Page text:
2001 is pretty standard brand for '94, but they really cut loose on this antelope. page and trey move this one around nicely. a very tight fluff head follows. they were playing this song very well in '93-'94. very spirited. i love how mule comes out of the back end of fluff. good stuff. this is a nice wild mule. coil comes a little earlier than normal, but it sets up maze really well. this maze is a barn burner too. great page/trey interaction. they kill it. then as contact winds down, it is time for a real surprise. the first frankenstein in 3 years pops up. what a closer; it's still one of my favorites. a rocking suzy, complete with frankenstein teases, closes the red rocks run in high style.
, attached to 1994-06-11

Review by the_florist

the_florist This is my first review, so it's fitting that I write about the first full Phish show that I heard. This show has been, and probably always will be, my favorite show. There is such a high level of energy in each song, and combined with the tight, unified playing, the result is a complete show from top to bottom.

I'm not going to go through every song and make hackneyed comments about how well each one was played. Listen for yourself, and what you hear will far surpass any words that I can use to describe these two sets from Red Rocks. Believe me, you won't be sorry.

A few notes:

-The YEM is a multifaceted monster.

-The Maze and the Antelope caused the rock structures around the venue to collapse.*

-The Squirming Coil is why we love Page.

-The Contact gets funky. It's awesome.

That is all.

* = not entirely accurate
, attached to 1994-06-11

Review by hughie46

hughie46 this show is simply too heady. my own head is overwhelmed by the intrinsic headiness of phish, on june 11th 1994. how heady could a “maze” get? only so much headier than a heady “wilson” followed by an all-too-heady “chalk dust torture”. this was for sure the headiest night since the very birth of tray pistachio himself, which is of course only headier than the original amalgamation of the letters h-e-a-d-y in such order.

, attached to 1994-06-11

Review by frump

frump mike and fish were on fire this whole show, and mike especially, he smoked this YEM.
, attached to 1994-06-11

Review by Gumbro

Gumbro Been listening to Phish off and on since about 1995. Junta through Hoist were in constant rotation for a solid two years, and "A Live One" and "Hampton Comes Alive." Fell off the wagon for a while. Dove back in deep about 2012, starting with 3.0 live shows and working my way back to other eras. Went nuts on 1997-2000 (I love Fukuoka most of all) and love the funk, ambient jams and intergalactic space Phish.

But now I'm digging deep into 93-95 and am really loving it, as it's getting me connected back to those early records I loved so much. I'm a jazz guy and a rock guy, so this is like aural candy for me.

Anyway, just gave this a spin and I agree with other reviewers that it's an upper echelon Phish show. There's so much manic energy, fire and passion in the playing, which is spot-on for the whole show. The YEM and Stash from the first set are outstanding, as is the RLAA. Superb.
, attached to 1994-06-11

Review by harryhood92

harryhood92 Great energy right form the start with a nice Wilson>Chalk Dust opener. The energy just gets better from there as they play a great YEM. The rift is nothing special just sort of a breather while not losing all the energy of the show. DWD isn't anything to brag about but still a fun song. Everyone sounds good in It's Ice>Tela and the set ends with a nice Stash.

Set 2 opens with a standard early 90's version of 2001 which gets the crowd ready for an action packed second set. A better than average Antelope follows and leads to a decent Fluffhead. Scent of a Mule, Split Open and Melt, and The Squirming Coil give the set some solid jams but nothing special from any of the three. Maze in my opinion is the star of set II, you can really hear the crowd get into it and the band responds with great energy of their own. Contact slows things down a bit making the first Frankenstein in nearly 3 years that much more suprising but certainly a pleasant suprise.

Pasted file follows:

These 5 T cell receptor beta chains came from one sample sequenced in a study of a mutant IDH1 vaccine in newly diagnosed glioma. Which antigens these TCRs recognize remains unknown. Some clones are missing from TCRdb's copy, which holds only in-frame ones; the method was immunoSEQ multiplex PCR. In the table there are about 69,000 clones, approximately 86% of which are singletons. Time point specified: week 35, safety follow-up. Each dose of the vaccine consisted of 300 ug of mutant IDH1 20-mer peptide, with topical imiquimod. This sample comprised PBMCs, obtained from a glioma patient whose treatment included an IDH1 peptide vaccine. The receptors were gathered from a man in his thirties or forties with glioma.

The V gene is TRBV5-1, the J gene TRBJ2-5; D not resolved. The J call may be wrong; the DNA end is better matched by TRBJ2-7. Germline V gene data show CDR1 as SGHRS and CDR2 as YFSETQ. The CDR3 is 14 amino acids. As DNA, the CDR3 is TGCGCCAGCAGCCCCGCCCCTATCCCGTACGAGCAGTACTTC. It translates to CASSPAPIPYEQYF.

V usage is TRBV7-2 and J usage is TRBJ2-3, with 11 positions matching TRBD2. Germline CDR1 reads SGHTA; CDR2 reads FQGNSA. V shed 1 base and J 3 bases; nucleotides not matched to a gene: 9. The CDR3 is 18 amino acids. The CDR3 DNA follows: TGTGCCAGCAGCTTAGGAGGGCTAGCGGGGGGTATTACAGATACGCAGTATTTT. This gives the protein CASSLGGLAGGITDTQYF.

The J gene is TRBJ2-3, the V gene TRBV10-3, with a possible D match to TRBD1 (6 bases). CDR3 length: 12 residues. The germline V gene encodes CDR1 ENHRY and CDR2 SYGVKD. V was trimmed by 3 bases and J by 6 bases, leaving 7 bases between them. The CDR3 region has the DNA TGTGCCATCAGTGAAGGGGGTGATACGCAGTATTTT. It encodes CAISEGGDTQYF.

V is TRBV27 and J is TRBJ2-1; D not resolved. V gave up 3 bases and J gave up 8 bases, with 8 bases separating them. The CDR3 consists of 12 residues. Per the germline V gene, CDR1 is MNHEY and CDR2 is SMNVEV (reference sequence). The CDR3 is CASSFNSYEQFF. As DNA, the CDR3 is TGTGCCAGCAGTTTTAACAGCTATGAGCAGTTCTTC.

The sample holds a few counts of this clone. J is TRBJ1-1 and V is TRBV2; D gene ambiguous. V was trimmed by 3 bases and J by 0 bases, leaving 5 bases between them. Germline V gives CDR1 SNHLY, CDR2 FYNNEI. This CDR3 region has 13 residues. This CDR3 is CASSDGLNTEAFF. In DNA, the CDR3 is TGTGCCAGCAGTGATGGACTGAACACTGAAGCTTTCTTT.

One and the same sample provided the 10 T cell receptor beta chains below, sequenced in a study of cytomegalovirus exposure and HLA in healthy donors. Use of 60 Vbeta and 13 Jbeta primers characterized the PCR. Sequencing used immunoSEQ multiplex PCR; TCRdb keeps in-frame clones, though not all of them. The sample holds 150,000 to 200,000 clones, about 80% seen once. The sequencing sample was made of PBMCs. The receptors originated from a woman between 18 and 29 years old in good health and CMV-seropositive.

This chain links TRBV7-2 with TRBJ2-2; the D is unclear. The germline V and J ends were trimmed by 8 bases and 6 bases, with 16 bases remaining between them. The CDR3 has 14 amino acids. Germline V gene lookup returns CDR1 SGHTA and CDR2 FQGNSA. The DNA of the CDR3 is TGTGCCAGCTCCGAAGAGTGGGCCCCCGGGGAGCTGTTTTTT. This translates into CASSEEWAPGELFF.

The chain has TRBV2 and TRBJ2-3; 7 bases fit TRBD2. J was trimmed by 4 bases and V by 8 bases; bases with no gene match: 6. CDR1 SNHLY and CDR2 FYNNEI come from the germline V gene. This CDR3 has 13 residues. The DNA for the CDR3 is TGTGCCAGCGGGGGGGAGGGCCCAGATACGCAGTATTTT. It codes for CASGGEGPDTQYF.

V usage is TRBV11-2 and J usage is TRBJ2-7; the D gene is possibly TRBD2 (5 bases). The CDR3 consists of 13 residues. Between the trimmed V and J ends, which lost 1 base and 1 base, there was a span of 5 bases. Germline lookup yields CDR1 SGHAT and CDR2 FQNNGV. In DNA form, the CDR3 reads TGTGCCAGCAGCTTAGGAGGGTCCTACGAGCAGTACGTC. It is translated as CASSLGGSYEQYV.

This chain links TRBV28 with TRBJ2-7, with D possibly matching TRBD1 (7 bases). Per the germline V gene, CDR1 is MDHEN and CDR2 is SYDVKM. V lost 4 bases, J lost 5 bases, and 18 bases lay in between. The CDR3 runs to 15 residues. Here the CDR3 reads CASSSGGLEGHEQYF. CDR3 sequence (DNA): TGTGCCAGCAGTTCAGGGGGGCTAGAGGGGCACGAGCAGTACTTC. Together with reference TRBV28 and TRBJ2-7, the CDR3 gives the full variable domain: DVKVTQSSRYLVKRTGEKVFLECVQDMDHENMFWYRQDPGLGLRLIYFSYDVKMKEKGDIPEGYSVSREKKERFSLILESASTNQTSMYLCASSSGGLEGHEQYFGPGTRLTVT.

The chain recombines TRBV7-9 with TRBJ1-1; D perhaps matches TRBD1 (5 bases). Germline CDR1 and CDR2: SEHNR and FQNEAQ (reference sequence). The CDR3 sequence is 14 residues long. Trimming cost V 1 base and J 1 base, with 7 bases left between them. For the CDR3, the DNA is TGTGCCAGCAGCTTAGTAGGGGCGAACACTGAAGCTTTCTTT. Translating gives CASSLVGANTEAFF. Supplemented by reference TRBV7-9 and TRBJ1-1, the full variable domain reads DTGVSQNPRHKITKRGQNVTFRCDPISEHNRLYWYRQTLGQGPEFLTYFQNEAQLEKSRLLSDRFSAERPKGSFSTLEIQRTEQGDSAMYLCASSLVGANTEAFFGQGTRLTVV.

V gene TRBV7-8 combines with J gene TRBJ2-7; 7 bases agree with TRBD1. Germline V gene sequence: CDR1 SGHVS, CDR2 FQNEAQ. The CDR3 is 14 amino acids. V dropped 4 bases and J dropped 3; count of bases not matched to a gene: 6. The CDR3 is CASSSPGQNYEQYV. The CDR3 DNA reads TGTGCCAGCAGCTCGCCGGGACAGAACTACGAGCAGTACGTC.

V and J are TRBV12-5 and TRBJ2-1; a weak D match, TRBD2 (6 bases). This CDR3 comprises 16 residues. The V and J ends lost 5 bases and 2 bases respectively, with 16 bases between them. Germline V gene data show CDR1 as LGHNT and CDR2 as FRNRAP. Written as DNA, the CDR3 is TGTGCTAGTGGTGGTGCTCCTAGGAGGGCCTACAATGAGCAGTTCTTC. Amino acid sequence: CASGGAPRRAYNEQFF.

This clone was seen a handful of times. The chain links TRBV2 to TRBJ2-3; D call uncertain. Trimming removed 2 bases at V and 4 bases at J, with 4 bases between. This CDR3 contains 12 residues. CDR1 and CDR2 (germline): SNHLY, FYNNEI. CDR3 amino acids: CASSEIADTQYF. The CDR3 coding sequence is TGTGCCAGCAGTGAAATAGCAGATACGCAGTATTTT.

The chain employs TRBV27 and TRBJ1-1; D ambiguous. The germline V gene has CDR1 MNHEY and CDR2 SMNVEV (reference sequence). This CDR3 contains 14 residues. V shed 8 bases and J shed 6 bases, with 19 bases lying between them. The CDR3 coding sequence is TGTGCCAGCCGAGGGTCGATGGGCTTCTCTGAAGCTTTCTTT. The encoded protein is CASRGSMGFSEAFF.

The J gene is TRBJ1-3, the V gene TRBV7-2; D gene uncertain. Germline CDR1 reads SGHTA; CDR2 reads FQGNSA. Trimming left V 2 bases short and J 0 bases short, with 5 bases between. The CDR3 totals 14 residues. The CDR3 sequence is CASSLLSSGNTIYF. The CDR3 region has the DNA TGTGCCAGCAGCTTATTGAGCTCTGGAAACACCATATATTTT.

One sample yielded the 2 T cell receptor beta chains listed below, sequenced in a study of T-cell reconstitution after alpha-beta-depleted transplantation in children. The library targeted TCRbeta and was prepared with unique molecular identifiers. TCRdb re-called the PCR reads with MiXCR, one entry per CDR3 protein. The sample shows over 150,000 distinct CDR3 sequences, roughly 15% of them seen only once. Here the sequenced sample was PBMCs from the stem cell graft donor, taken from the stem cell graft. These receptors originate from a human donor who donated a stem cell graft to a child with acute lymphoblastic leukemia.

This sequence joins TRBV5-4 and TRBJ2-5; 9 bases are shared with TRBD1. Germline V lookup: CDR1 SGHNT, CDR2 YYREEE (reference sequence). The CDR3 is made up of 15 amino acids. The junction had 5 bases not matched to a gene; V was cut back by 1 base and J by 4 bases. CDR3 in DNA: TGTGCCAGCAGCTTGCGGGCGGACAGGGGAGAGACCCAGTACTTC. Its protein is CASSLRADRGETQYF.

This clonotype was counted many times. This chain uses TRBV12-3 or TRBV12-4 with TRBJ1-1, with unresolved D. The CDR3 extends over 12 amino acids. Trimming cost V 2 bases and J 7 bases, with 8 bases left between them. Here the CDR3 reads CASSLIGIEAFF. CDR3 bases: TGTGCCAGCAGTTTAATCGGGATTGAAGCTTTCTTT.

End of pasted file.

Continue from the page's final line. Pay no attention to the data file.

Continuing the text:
The boys close out the show with the always fun Suzy Greenberg. All in all a great performance from the guys with no really weak songs.
, attached to 1994-06-11

Review by dr_strangelove

dr_strangelove Everything in this show is played extremely well and with metric tons of energy. I will list a few highlights here, but this is a show that is worth listening to in its entirety because the band's execution on every song is phenomenal! Every song has some nuances in dynamics, rhythm, Mike's bass booming bass lines, Trey's inspired solos... If I had to say anything negative about this show, it would be that many of the jams don't go into Type II territory. However, this means that this Red Rocks outing showcases the pure ecstasy of Type I jams to the fullest degree. OK, enough pre-amble, here are my highlights:

1) YEM: Hot F***! The energy up to this point is soul electrifying! Mike is funky, plunky bass boom, Page is crystal clear jazzy baby grand, Fishman is tight and syncopated snaps and pops, and towards the end of the jam segment, Trey is face and mind mauling alike. Mike really shines in this jam (and throughout the show really). He will thump the eyeballs right out of any listener's funky little head. So phenomenal... This is a go-to example to show someone "How YEM is supposed to sound". Strap in for a high octane ride. Maybe wear some adult diapers. Also, the transition into "Rift" from the vocal jam is quite cool.

2) It's Ice: The funk breakdown here is just great

3) Stash: Soars and peaks galore. Great Type I version from a band playing in its prime

4) Run like an Antelope: Segues masterfully from a funky 2001 opener with thrilling and impressive delight. This antelope rages hard! The whole band is a freshly oiled engie, settling into some nice grooves with Trey and Mike meshing like PB & J (Trey = Jelly, Mike = peantu butter, obvs). Right before the "Aye aye rocco", Fishman picks up the beat and PB/J build to some insane frenetic energy. Incredible Type I Antelope.

5) Fluffhead: Worth the listen because of how well the band is playing. Mike is little bunny foo foo, bopping people on the head with those bass notes.

6) Split Open & Melt: The chaos and tension ins this version is wild. I love Mike's dissonant basslines that straddle a tightrope of melody while Trey's guitar effects grow on a razor's edge. Page also shines during some of the peaks, like a drowning man who briefly surfaces to gasp precious air before plunging back below the surface. Probably the closest to Type II the band gets in this show, its a sharp and stellar gut punch.

Again, listen to the whole show. I agree with others who say this is a perfect show to give a newbie to help them unravel the amazingness of this band.